Commuting Report: Subway Ridership Down, Bikes on the Up


Over the weekend New York City Transit released a whole bunch of data about how we ride the subway. It turns out, ridership for 2009 was down slightly from 2008 (blame the economy and the fact that a bunch of us were unemployed; if you’re the MTA, blame construction).

Second Ave. Sagas synopsizes:

Transit reported 1,579,866,600 total subway riders in 2009 with a weekday average of 5,086,833, a Saturday average of 2,928,247 and a Sunday average of 2,283,601. In 2008, total ridership topped 1.625 million with averages of 5.229 million during the week and 2.98 million and 2.312 million on Saturday and Sunday respectively.

Among the data we also get the much-anticipated 2009 subway station popularity ranking, not to mention a pretty cool interactive map from the New York Times. As expected, Times Square takes home the most-hectic crown, followed by Grand Central and Herald Square.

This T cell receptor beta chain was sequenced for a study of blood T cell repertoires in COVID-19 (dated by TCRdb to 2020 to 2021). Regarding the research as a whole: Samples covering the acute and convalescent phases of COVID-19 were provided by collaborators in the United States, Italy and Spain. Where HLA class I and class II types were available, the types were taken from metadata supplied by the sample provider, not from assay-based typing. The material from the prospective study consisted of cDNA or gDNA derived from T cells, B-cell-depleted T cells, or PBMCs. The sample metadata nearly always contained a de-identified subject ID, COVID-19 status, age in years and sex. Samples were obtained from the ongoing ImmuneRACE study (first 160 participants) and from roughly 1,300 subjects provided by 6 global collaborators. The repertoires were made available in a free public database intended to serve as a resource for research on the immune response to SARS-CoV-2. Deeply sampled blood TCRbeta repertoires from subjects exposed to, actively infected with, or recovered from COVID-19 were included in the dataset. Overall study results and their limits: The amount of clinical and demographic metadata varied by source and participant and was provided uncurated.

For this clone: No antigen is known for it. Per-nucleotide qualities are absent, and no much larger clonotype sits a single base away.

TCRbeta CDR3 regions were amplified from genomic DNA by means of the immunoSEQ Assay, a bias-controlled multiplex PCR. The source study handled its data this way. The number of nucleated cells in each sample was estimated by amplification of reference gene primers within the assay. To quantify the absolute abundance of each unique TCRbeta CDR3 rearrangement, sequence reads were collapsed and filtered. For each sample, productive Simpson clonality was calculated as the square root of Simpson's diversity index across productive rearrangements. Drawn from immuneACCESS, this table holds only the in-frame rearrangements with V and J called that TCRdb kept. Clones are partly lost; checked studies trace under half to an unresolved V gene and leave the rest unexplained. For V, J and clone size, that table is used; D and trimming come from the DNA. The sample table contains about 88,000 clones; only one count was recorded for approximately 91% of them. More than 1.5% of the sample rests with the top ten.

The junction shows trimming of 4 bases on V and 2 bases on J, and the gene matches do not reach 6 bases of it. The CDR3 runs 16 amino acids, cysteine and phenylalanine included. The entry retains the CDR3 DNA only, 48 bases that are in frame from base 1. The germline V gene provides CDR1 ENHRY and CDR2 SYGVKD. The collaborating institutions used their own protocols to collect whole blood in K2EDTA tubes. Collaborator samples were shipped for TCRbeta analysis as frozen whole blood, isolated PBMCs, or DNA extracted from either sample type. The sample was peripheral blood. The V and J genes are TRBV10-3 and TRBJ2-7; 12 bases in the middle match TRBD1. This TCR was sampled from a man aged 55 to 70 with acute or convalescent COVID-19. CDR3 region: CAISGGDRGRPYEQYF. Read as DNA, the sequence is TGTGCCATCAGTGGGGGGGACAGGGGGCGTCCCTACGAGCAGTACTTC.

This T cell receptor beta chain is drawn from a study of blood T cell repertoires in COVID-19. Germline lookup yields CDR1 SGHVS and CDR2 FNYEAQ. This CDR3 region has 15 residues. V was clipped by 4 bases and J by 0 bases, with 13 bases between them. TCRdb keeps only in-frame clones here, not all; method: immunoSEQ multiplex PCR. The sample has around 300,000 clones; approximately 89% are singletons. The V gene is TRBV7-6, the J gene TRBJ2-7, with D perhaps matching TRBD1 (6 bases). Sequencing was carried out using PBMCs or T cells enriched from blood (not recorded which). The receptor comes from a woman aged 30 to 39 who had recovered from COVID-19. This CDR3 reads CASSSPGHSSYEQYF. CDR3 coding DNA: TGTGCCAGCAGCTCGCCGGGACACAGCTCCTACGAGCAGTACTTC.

Station // Ridership
Times Square // 58,099,313
Grand Central // 42,002,971
34 St-Herald Sq // 36,945,680
Union Square // 34,245,245
34 St-Penn St. (1/2/3) // 27,196,195
34 St-Penn St. (A/C/E) // 24,182,097
Columbus Circle // 20,418,815
59th St./Lexington Ave. // 18,924,005
86th St. (4/5/6) // 18,891,890
Fulton St. // 18,845,513

Significant cuts to city subway and bus services are planned for June, which has some transit folks concerned that New Yorkers are going to go off the subway completely. While that seems unlikely, today’s stats that New York has more daily bicycle riders than any other city in the country may indicate a case to be made after all — once some 1.3 million of us get bikes, that is.

And — if we’re really all getting that much exercise — maybe Bloomberg will finally back the heck off on the salt tax.